CVMA-ACMV

Complementary and Alternative Veterinary Medicine – Position Statement

November 21, 2012

 

Position

The Canadian Veterinary Medical Association (CVMA) holds that the treatment of animals using complementary and/or alternative therapies and modalities constitutes the practice of veterinary medicine. 

The CVMA recommends that complementary or alternative veterinary medicine (CAVM) be subject to the same level of evidence-based rigour as conventional veterinary medicine. 

The CVMA holds that the practice of CAVM must be provided within the context of a valid veterinary-client-patient relationship (VCPR). 

The benefits of a CAVM therapy or modality must substantially outweigh the potential risks. 

Veterinarians need to have access to scientifically valid information on CAVM therapies and modalities so they can be critically evaluated. This ensures that veterinarians can effectively advise their clients on the use of CAVM and how it may integrate with conventional diagnostic and therapeutic options. 

Finally, the CVMA holds that veterinarians must ensure they have the requisite skills and knowledge for any therapy or modality they may consider using (note Background # 4). 

Background

  1. Complementary and alternative veterinary medicine (CAVM) is defined as a large and diverse set of systems of diagnosis, treatment, and prevention based on philosophies and techniques other than those used in conventional veterinary medicine. These practices may be described as complementary or alternative. “Alternative medicine” exists as a body separate from, and as a replacement for, conventional veterinary medicine. “Complementary medicine” (or “integrative medicine”) refers to the use of alternative together with conventional veterinary medicine.
  2. The quality of studies and reports pertaining to CAVM varies. The CVMA encourages veterinarians to strive to use those therapies and modalities that offer the best balance between risk, benefit, and level of scientific evidence. Veterinarians are uniquely positioned to advise clients on the risks of therapies and the evidence to support the benefit of their use.  Safety and efficacy of CAVM therapies and their interface with conventional veterinary medical practice should continue to be researched.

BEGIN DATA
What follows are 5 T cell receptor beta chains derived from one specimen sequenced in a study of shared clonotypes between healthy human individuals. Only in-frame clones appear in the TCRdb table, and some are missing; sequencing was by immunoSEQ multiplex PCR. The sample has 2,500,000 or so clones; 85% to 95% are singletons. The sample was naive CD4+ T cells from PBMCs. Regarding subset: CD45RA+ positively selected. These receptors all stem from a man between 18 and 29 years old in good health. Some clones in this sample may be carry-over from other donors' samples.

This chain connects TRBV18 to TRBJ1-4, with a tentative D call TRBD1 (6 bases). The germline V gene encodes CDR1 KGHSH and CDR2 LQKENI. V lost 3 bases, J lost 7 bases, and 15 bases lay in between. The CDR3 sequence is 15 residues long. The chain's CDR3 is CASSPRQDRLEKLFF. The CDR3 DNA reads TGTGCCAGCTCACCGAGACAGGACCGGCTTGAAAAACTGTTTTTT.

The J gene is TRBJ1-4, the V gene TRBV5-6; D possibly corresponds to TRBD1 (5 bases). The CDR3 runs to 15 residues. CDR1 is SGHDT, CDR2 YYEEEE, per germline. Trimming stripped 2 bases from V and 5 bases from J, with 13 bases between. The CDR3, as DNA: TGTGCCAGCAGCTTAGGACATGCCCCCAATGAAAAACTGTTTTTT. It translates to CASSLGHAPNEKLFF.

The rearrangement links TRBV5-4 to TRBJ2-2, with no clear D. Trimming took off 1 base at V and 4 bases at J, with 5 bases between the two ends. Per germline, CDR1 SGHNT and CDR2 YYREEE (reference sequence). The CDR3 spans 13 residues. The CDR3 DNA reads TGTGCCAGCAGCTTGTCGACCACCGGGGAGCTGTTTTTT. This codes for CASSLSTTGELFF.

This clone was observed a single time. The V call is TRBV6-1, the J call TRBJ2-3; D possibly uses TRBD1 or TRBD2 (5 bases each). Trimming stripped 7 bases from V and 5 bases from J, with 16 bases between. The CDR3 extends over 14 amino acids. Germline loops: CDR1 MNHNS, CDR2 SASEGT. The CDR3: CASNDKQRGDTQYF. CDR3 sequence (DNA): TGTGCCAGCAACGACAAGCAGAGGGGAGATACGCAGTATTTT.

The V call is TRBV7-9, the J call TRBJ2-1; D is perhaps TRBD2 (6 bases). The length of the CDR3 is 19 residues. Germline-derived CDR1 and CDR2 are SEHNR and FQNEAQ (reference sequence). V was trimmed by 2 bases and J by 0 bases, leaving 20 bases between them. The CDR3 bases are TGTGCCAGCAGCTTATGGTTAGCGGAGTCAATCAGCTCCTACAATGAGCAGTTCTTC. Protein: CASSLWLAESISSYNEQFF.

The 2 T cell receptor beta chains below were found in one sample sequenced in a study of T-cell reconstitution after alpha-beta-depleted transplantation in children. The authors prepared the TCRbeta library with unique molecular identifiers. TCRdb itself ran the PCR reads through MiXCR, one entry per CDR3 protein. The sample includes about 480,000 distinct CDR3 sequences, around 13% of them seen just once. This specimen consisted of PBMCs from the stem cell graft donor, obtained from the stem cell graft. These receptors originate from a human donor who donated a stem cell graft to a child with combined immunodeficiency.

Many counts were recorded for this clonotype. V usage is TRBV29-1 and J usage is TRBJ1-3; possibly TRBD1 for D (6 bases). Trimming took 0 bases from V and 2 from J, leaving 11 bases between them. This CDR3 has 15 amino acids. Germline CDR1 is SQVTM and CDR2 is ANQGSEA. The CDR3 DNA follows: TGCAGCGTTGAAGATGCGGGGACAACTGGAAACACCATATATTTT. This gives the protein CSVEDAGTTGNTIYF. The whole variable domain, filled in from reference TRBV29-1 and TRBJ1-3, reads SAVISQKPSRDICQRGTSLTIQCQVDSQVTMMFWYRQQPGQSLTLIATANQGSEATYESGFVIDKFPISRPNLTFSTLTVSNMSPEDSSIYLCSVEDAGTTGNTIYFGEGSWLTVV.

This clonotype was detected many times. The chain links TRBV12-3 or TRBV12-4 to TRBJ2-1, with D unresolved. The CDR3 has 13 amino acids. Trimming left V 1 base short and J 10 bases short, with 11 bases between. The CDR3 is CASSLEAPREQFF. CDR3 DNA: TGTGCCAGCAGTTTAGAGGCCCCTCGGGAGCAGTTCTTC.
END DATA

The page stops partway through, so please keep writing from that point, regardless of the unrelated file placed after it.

3. The CVMA encourages veterinarians who practice CAVM to clearly explain the differences between CAVM and conventional veterinary medicine when presenting the treatment options available to their clients.  
  4. The CVMA does not currently recognize specialist status or certificates other than those awarded by the American Veterinary Medical Association (AVMA) American Board of Veterinary Specialties (ABVS). The CVMA supports the rigorous criteria imposed by the ABVS for distinct and identifiable specialties of veterinary medicine whereby diplomates hold a common basis of knowledge based on a standardized educational goals and examinations. Currently no ABVS-recognized veterinary specialty organizations in CAVM exist. The CVMA supports the concept of ABVS certification for those CAVM therapies and modalities that are based on sound scientific evidence as to their safety and efficacy.
  5. The CVMA recognizes that provincial veterinary regulatory authorities license veterinarians in Canada and thus regulate the practice of veterinary medicine and determine: 

a) Which procedures constitute the practice of veterinary medicine?

b) What constitutes “veterinary supervision” and the limits of supervision as it pertains to any given therapy, including CAVM and how a non-veterinarian(s) may or may not be involved in a CAVM therapy?

c) The requirement to obtain owner consent prior to initiating any treatment, including a CAVM therapy or modality.

References

  1. National Institutes of Health National Centre for Complementary and Alternative Medicine (Home page on the Internet). Available from: http://nccam.nih.gov/ Last accessed December 11, 2012.
  2. Canadian Veterinary Medical Association. CVMA Surgical Procedures Position Statement. Ottawa, Ontario. Revised November, 2009.
  3. Haynes RB, Devereux PJ, Guyatte GH. Clinical expertise in the era of evidence-based medicine and patient choice. Evid Based Med 2002;7:36-38.
  4. Sackett DL, Rosenberg WMC, Muir Gray JA, Haynes RB, Richardson WS. Evidence based medicine: What it is and what it isn’t. BMJ 1996;312:71-72.

(Revised November 2012)